A typical scene from Submarine: teenage protagonist Oliver (Craig Roberts) leans angstily against the school gates; voiceover narration states “In the biopic of my life I imagine a sweeping crane shot now, but if things don’t get better there’ll only be enough budget for a zoom out”; cue zoom out. Or: Oliver wins the affections of classmate Jordana (Yasmin Paige); narration states “We had such a good two weeks together that it’s already stored in my Super 8 memory”; cue Super 8 sequence of the pair frolicking in fairgrounds, lying in fields together, etc. etc.
If you think these moments sound quite clever, cute and cine-literate you’d be right – but Submarine’s problem is that it is obsessed with them. The fast-cutting corridor sequence, for instance, which looked so impressive in the trailer (about 40 seconds in) actually has less impact in the film itself because it’s surrounded by so much similar guff. If a narrative is so determined to constantly undercut itself, how is the audience supposed to react? How can it ever engage with the characters?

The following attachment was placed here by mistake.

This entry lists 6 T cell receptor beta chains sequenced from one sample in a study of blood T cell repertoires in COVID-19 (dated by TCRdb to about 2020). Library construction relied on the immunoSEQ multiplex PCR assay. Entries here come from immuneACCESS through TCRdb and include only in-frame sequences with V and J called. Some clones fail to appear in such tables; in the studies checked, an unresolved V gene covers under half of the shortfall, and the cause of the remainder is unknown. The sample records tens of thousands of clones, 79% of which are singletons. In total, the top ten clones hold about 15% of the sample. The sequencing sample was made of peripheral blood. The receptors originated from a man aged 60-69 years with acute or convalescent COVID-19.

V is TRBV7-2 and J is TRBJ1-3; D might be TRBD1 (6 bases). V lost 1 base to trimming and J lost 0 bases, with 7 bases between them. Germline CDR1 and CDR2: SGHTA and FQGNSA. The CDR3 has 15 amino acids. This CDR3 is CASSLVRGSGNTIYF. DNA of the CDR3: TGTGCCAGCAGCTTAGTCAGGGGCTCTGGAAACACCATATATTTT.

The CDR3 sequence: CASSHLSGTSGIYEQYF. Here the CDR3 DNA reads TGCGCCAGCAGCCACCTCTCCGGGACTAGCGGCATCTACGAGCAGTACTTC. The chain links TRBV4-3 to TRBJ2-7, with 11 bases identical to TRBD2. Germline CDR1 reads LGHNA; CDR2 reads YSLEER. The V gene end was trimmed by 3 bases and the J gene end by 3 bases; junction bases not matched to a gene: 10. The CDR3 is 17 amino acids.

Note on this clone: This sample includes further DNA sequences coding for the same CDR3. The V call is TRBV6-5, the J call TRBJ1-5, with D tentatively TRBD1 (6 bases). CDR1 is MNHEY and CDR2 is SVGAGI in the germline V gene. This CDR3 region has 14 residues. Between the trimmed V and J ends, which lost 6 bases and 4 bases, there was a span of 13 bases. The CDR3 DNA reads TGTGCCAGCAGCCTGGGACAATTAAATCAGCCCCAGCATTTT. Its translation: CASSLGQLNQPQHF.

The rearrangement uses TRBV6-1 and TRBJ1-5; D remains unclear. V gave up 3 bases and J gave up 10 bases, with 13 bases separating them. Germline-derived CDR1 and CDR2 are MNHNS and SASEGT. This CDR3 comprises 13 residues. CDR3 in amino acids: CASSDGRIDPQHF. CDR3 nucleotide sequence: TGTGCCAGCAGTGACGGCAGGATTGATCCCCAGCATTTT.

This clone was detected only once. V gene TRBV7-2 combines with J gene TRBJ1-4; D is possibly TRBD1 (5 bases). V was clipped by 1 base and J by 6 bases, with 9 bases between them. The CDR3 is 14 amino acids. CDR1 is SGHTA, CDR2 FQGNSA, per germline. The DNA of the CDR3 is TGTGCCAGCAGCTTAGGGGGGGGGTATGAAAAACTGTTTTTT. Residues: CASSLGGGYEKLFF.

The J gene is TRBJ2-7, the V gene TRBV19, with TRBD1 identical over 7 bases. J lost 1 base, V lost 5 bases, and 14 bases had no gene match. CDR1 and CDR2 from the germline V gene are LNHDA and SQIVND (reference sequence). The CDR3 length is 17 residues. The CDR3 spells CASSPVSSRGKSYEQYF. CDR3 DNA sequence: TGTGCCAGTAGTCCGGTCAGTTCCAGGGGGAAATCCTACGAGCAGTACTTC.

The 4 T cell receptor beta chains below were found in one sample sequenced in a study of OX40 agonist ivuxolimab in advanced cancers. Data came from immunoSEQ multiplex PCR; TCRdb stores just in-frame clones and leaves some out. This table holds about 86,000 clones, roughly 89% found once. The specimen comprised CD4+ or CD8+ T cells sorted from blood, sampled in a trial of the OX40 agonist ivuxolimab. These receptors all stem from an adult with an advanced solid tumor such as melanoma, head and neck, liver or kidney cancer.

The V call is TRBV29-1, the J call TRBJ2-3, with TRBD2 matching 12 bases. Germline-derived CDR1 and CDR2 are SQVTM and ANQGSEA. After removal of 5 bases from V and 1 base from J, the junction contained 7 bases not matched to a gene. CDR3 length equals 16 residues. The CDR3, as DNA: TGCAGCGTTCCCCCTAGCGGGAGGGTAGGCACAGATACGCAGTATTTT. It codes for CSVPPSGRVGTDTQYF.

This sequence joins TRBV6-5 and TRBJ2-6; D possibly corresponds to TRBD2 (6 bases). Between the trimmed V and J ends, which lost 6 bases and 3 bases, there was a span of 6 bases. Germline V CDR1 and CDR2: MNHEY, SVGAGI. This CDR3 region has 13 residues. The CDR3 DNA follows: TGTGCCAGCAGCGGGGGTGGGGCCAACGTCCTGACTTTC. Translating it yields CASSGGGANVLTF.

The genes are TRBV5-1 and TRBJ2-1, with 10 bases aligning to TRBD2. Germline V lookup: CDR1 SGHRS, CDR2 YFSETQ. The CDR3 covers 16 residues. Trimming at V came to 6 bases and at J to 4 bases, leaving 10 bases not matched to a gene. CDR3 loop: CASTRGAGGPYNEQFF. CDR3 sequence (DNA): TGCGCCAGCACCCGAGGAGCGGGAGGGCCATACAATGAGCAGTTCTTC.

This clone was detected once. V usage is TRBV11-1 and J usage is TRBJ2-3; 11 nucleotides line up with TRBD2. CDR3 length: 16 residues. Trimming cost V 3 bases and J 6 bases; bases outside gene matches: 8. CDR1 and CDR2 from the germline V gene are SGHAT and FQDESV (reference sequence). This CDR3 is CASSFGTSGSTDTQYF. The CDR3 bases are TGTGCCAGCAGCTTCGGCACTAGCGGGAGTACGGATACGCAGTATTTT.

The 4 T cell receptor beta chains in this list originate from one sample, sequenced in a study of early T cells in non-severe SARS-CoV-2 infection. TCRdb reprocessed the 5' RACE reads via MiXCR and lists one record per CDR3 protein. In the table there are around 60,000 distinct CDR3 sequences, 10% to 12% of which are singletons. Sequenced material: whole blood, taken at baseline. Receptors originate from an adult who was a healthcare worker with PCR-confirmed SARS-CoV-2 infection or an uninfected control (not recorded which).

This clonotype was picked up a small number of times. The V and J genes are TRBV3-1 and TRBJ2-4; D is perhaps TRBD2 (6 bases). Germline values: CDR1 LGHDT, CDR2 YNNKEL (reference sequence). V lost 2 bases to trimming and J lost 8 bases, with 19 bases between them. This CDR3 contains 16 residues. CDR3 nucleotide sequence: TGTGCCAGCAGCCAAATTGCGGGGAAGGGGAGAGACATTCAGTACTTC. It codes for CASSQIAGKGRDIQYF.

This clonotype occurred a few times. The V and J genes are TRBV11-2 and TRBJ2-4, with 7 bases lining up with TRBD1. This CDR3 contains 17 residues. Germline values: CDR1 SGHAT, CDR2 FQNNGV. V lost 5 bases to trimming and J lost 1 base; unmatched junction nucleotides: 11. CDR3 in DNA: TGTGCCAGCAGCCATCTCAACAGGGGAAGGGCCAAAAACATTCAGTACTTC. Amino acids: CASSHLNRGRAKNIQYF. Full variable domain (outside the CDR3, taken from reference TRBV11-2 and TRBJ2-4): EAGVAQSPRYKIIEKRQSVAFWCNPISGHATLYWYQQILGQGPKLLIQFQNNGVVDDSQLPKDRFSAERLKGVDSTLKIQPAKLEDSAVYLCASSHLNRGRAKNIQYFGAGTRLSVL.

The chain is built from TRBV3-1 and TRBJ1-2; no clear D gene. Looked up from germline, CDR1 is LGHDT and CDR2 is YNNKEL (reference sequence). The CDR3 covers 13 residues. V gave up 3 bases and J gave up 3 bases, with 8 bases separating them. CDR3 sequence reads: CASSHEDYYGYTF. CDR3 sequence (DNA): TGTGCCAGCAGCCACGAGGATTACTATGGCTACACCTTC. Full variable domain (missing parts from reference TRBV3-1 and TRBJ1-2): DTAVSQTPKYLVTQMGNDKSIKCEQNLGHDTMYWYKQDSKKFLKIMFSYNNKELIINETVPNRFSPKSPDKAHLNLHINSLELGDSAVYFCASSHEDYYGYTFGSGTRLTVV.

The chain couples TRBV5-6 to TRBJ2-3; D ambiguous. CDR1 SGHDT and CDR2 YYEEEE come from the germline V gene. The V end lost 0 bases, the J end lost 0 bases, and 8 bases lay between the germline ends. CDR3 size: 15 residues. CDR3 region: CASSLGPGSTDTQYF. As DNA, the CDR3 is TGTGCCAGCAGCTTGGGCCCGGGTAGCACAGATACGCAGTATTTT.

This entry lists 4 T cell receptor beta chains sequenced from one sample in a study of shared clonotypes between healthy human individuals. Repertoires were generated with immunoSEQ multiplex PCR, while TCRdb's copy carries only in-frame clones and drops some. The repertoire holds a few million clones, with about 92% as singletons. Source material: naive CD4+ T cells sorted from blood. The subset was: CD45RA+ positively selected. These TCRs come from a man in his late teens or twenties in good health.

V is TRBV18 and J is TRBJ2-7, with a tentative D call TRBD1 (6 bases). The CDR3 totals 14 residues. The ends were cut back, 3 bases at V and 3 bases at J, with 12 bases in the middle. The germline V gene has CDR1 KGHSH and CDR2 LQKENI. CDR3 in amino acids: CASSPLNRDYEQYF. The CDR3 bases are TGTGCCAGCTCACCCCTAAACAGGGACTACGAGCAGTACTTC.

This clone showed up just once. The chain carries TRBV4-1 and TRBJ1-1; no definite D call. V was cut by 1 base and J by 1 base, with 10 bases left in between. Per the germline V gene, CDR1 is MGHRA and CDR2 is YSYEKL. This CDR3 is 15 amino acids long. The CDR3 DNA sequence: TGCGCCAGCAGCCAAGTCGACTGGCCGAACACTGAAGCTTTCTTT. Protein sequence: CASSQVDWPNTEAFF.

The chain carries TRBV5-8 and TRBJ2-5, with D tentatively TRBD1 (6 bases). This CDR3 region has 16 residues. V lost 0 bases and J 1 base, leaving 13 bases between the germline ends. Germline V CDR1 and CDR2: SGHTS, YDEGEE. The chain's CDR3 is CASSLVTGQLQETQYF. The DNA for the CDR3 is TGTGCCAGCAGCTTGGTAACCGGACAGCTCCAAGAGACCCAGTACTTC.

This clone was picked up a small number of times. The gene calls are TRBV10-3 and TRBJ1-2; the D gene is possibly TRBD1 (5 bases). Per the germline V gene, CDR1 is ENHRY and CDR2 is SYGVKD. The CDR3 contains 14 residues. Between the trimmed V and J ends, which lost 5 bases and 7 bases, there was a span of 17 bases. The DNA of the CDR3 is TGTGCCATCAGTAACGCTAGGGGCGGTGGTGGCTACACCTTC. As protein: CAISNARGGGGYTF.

It’s a shame because there are some great ingredients here. Noah Taylor is fantastically deadpan as the beige-clad marine biologist father, and Oliver himself is a very well-observed narcissistic youth. He reads a dictionary in his spare time; I knew someone at school who did the same thing, and it resulted in the same self-conscious uses of learned words that is evident in Oliver’s idiolect: “No wonder my parents’ cinema outing ended in such a schism”.
But the film hasn’t taken itself seriously enough to achieve any real pathos. Only in the last half an hour do things finally settle – and the final beach scene, in which we watch the two youngsters wordlessly rekindle their friendship via the gentle lapping of waves, is probably the best of the lot. Richard Ayoade is clearly a talented director; perhaps now everything’s out of his system he’ll go on to make more substantial films than this.